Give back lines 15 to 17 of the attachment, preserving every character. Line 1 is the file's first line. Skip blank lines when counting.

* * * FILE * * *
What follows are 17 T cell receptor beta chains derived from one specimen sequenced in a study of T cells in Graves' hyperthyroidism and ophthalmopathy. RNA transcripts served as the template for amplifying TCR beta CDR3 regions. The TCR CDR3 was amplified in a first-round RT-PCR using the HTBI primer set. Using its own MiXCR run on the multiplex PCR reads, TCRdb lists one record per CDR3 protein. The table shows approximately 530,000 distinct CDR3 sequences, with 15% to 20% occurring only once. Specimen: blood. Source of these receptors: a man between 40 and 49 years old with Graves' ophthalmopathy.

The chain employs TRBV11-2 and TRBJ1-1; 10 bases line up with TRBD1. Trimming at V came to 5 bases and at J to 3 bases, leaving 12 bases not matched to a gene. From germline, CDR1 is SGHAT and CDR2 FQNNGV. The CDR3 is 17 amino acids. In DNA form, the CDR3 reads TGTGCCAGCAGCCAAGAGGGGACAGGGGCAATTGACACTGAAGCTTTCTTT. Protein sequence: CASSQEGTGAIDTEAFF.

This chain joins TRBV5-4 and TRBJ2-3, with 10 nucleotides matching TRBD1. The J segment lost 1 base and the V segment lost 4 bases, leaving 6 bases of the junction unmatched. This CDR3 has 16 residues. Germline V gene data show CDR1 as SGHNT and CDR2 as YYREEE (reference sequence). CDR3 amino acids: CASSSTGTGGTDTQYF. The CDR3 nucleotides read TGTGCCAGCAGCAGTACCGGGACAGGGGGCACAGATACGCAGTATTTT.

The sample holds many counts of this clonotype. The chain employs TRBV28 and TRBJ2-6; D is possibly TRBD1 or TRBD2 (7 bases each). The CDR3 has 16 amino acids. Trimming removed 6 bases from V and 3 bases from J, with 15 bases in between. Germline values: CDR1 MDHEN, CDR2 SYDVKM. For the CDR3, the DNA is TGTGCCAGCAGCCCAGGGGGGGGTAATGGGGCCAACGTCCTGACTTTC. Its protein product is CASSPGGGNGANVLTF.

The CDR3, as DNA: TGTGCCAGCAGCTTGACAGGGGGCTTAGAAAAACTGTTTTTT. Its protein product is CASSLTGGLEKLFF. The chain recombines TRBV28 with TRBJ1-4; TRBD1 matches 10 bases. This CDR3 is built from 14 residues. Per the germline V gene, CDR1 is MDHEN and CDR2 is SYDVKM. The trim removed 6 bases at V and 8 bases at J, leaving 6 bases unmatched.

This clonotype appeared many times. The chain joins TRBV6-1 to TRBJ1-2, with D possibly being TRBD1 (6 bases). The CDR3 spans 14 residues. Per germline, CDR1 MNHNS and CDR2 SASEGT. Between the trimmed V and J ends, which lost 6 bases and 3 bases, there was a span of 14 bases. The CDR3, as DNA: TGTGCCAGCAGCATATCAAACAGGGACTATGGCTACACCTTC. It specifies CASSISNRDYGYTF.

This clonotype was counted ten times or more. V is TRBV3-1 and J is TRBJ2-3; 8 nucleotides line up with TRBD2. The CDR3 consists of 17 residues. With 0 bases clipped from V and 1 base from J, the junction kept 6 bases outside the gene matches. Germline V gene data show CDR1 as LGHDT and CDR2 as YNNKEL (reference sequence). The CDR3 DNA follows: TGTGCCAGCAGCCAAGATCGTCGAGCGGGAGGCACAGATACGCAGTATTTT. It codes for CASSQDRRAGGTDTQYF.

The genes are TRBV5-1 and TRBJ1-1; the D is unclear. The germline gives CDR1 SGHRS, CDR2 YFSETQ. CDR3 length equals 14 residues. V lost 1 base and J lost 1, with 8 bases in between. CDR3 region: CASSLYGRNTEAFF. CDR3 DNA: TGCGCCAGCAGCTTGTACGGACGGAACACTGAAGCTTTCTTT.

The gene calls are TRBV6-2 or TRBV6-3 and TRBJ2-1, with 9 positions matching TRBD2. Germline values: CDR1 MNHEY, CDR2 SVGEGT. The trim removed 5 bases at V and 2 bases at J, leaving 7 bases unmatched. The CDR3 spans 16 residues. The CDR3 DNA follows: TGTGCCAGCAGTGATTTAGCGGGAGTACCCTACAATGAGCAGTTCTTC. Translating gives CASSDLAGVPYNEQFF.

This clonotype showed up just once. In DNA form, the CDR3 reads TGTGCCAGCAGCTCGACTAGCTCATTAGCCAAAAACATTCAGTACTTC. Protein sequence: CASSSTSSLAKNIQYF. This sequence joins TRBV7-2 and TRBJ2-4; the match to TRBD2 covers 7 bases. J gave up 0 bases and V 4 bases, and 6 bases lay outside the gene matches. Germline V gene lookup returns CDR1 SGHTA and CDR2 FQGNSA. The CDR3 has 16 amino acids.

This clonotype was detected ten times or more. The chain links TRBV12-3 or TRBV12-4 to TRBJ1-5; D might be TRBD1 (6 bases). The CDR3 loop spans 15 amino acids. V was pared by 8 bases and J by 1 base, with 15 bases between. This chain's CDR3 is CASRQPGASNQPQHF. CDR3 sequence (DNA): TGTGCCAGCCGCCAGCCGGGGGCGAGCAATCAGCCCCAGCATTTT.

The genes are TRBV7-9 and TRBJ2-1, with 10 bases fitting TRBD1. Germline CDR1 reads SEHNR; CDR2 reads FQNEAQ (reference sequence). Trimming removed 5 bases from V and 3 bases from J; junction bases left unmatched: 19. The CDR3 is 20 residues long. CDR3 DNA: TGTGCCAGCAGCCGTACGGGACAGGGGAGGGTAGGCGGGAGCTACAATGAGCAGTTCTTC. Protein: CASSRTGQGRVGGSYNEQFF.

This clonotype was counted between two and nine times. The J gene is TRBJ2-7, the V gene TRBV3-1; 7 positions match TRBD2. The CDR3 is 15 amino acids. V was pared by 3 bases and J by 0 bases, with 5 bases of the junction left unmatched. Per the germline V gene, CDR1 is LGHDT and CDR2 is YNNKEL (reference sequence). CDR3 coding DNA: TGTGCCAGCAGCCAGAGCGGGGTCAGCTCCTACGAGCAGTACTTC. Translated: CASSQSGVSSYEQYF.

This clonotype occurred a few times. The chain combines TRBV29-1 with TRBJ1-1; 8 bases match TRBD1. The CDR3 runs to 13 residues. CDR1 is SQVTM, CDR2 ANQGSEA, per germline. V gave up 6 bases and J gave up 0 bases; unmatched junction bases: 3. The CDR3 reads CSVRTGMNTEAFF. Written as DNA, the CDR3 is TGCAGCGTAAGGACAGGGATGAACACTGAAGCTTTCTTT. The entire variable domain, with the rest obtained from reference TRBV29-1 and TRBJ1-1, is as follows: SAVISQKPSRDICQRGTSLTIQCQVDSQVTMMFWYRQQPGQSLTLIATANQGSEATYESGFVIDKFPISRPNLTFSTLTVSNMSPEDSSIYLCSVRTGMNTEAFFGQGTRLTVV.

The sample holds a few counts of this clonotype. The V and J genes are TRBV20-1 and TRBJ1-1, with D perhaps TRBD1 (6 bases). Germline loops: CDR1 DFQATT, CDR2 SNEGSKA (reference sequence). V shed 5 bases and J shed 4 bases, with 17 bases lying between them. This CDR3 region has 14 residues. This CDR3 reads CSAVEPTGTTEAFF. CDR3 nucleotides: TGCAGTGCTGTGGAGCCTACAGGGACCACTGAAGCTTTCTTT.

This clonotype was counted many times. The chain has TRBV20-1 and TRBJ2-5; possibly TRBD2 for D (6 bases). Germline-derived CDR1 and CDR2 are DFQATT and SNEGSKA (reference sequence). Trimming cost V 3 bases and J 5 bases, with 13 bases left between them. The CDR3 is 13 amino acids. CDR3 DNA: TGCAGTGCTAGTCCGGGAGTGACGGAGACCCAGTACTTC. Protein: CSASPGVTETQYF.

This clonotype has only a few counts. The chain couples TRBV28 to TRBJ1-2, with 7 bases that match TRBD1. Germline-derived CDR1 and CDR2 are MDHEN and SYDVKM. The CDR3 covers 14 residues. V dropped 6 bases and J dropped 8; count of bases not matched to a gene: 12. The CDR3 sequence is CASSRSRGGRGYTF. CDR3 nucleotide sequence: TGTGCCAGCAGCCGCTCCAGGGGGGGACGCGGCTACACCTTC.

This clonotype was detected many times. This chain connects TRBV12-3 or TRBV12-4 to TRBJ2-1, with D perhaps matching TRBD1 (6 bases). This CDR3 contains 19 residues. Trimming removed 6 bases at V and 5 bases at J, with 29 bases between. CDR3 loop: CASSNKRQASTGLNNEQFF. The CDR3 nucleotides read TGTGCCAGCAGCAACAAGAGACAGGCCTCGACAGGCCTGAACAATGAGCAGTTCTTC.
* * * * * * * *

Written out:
The sample holds a few counts of this clonotype. The V and J genes are TRBV20-1 and TRBJ1-1, with D perhaps TRBD1 (6 bases). Germline loops: CDR1 DFQATT, CDR2 SNEGSKA (reference sequence). V shed 5 bases and J shed 4 bases, with 17 bases lying between them. This CDR3 region has 14 residues. This CDR3 reads CSAVEPTGTTEAFF. CDR3 nucleotides: TGCAGTGCTGTGGAGCCTACAGGGACCACTGAAGCTTTCTTT.

This clonotype was counted many times. The chain has TRBV20-1 and TRBJ2-5; possibly TRBD2 for D (6 bases). Germline-derived CDR1 and CDR2 are DFQATT and SNEGSKA (reference sequence). Trimming cost V 3 bases and J 5 bases, with 13 bases left between them. The CDR3 is 13 amino acids. CDR3 DNA: TGCAGTGCTAGTCCGGGAGTGACGGAGACCCAGTACTTC. Protein: CSASPGVTETQYF.

This clonotype has only a few counts. The chain couples TRBV28 to TRBJ1-2, with 7 bases that match TRBD1. Germline-derived CDR1 and CDR2 are MDHEN and SYDVKM. The CDR3 covers 14 residues. V dropped 6 bases and J dropped 8; count of bases not matched to a gene: 12. The CDR3 sequence is CASSRSRGGRGYTF. CDR3 nucleotide sequence: TGTGCCAGCAGCCGCTCCAGGGGGGGACGCGGCTACACCTTC.